Everyone from the team is now in his early twenties. Three years ago, Omar signed his first professional contract to play for FC Cincinnati. Since then, he’s moved to the Portland Timbers, spent time on loan in Sweden and Switzerland, and if all goes right, he’ll be joining his old manager back in the US for another pro team this fall.

Omar and I share a friendly hug after a rainy game in Cincinnati

Abdi joined The Ohio State University out of high school in 2015 and started as a freshman at center mid, where he played for three seasons. For his senior year, he transferred to the University of Akron and changed to the position of right back. Akron is a smaller college than OSU, but their soccer program is much bigger. This past season, the Zips went all the way to the final in the College Cup and I cheered Abdi on from my living room. Abdi’s performances in college earned him a spot in the Major League Soccer (MLS) College Combine. We got together for a good luck dinner prior to Abdi’s departure, a photo from which is the lead picture in this post. I presume he did well because this past Friday, January 11, 2019, he was selected by New York City FC in the second round of the MLS Super Draft.

Abdi Mohamed selected by New York City FC (NYCFC) on Friday, January 11, 2019

Beaming with Pride

As I watched the video on my phone of Abdi being selected by NYCFC a sense of pride welled up inside. Not because I had anything to do with Abdi’s success. No, his work is all his. Just like Omar. For that matter, just like the other successes that other boys from the team have had. Rather, the sense of pride that I have for Abdi as he hugged his father in that ball room in Chicago after being drafted was my sense of pride in America. Say what we will about all the negative headlines and the three ring circus that we call Washington DC. But the fact remains that this country, warts and all, still provides a chance for a young man who came as an immigrant from war-torn Somalia to settle into sleepy Westerville, Ohio and to “make it.” Obviously, Abdi has a lot of work ahead of him. Getting drafted essentially means that he’s earned the right to put his head down and keep working the way he’s always done. But just for a moment, let’s celebrate this young man. And yes, let’s celebrate America, which is still the land of opportunity.

Time and Transitions

To say that time has slipped away from me would be an understatement. Some six weeks have passed since my last blog post. In that time, we sent all 4 of our children back to school, the balance of work and life has dramatically shifted toward the workplace, my wife started back to college, and I ramped up my marathon training to 50+ miles per week. Now we’ve had four children for a while obviously, so “back to school” shouldn’t be that dramatic. But our daughter moved away to college and I will tell you dear readers, that it has been a significant time of transition.

Moving out

Perhaps the biggest change has been simply not having our daughter around. She has shown tremendous maturity over the past year, which eased our fears about her being able to handle life on her own. But candidly, we miss her. I miss her. I think what I miss most is seeing her everyday and getting “the rundown,” which was her play-by-play summary of how her day went with plenty of saucy commentary. My daughter (who is featured in the lead photo) has a huge personality and wit for days, so there is a palpable humor missing from the house now that she’s away. For the first several weeks, I spent extra time – probably a good portion of my former blogging time – chatting with her via text and coordinating the order and delivery of things forgotten or newly needed for dorm life. Additionally, there have been a rash of sexual assaults on her campus in the first couple of weeks of school so that has added a layer of concern to an already challenging time of transition. Things seem to have settled down now, and this coming weekend is Parents’ Weekend. This is where we lost parental souls will get to traipse around campus with the students we so dearly miss while they roll their eyes at our droll ways because, as they’re supposed to do, they’re moving on with their lives. I’m actually handling it decently well, but I’m excited to see my girl.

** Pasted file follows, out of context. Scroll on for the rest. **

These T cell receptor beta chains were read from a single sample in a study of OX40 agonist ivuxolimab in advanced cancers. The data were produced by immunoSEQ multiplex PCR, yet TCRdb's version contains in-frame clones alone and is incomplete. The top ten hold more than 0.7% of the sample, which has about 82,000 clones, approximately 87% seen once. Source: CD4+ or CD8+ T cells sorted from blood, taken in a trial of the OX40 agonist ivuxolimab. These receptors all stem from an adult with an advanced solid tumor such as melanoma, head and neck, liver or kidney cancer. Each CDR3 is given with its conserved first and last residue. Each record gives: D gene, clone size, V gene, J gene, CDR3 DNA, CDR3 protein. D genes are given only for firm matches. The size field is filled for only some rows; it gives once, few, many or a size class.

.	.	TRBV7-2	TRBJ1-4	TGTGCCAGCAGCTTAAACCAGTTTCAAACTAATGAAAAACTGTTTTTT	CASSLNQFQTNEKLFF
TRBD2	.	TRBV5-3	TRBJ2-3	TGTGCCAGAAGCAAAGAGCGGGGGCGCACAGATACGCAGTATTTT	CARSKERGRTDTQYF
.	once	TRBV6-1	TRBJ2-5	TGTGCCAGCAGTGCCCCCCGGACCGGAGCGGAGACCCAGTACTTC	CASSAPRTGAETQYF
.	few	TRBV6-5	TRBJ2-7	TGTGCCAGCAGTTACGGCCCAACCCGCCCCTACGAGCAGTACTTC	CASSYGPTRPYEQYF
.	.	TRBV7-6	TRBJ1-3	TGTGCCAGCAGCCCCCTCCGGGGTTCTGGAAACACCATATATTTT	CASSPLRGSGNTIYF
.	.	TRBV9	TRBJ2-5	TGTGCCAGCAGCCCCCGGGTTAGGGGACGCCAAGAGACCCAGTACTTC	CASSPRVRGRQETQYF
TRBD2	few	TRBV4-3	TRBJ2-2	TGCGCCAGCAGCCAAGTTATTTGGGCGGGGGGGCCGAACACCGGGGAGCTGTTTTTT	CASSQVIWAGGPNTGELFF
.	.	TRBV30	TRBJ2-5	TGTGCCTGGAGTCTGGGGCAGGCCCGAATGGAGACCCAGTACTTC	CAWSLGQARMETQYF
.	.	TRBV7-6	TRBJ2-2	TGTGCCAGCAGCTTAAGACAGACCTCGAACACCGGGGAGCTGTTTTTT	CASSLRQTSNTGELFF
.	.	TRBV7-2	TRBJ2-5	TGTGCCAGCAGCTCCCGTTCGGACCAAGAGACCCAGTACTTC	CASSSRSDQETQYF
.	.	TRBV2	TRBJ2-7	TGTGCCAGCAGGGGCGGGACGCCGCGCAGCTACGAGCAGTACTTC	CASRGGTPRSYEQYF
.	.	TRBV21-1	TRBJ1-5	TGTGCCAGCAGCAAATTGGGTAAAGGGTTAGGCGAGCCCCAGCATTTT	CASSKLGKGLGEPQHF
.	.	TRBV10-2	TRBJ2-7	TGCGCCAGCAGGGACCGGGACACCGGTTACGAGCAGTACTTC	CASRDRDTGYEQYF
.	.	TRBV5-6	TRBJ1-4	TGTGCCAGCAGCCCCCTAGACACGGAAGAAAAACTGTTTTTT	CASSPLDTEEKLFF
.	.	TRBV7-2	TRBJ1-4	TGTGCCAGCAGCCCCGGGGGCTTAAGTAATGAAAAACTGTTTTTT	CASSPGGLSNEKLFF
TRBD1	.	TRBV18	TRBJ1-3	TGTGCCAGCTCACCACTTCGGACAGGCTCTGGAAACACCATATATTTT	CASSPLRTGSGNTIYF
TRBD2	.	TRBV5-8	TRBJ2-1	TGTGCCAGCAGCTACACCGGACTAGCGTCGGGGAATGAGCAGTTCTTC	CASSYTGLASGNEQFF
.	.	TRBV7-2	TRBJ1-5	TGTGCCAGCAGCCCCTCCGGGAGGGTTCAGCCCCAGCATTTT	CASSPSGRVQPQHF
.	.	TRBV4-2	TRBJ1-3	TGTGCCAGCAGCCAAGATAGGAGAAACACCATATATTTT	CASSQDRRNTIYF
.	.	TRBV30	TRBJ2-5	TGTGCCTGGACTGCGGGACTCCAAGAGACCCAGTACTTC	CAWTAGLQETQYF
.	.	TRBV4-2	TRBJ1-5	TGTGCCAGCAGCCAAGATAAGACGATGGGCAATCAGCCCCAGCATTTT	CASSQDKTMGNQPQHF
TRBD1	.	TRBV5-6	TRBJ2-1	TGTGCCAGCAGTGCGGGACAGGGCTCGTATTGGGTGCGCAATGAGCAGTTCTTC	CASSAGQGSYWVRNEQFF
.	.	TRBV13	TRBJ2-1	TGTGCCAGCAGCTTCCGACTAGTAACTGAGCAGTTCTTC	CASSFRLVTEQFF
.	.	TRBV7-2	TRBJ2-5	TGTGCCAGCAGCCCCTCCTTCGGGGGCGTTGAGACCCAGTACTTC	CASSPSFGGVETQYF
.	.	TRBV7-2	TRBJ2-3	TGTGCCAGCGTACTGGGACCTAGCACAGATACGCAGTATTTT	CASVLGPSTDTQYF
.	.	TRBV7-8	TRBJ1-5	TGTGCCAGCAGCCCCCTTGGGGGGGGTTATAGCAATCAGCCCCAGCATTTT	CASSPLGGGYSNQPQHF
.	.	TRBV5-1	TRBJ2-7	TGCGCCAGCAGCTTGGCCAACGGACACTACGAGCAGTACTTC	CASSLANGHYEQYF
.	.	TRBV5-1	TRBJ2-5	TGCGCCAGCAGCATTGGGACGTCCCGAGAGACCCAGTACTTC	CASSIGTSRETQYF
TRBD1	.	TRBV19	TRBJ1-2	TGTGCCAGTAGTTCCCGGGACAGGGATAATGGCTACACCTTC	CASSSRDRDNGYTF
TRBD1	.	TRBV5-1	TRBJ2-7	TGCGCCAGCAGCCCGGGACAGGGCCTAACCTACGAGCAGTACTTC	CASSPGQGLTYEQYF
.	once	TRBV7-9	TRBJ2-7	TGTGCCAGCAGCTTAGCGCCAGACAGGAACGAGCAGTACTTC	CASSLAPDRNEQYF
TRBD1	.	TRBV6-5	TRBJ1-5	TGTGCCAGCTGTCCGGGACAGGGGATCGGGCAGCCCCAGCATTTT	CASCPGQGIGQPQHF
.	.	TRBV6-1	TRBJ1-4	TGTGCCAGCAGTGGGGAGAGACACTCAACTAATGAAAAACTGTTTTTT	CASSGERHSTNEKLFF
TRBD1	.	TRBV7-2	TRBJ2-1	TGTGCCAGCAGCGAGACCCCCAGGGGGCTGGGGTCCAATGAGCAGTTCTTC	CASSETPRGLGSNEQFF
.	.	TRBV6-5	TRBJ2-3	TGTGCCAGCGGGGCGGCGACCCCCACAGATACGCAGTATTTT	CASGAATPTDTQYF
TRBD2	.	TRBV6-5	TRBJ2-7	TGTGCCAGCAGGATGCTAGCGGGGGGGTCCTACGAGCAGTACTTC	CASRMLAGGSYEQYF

Work, work, work

I’ve resisted making this blog about work, which I will continue to do. However, several work-related things have cut into my blogging time. My department has been slated to “stand on its own,” which now means I need to develop and manage a budget that I haven’t formally done for years. I’m also transitioning workers from my team and hiring others. My team will be leading a strategic initiative next year, so I’ve been spending extra hours on that front. And of course, we’re approaching the end of the year, so there’s the obligatory employee performance appraisal meetings and report drafting. Oh and I suppose it’s worth mentioning that our company has completely changed the rating system for this year, which means that it takes about twice the energy to go through the process right now. So the other portion of my blogging time has been eaten up by evenings and weekends at work.

Back on Track

So here we are. It is time to get back on track with many fronts, including the blog. Interestingly, I find that busy times are also times of significant growth, so I hope to have plenty of insights as I slow down and catch my breath.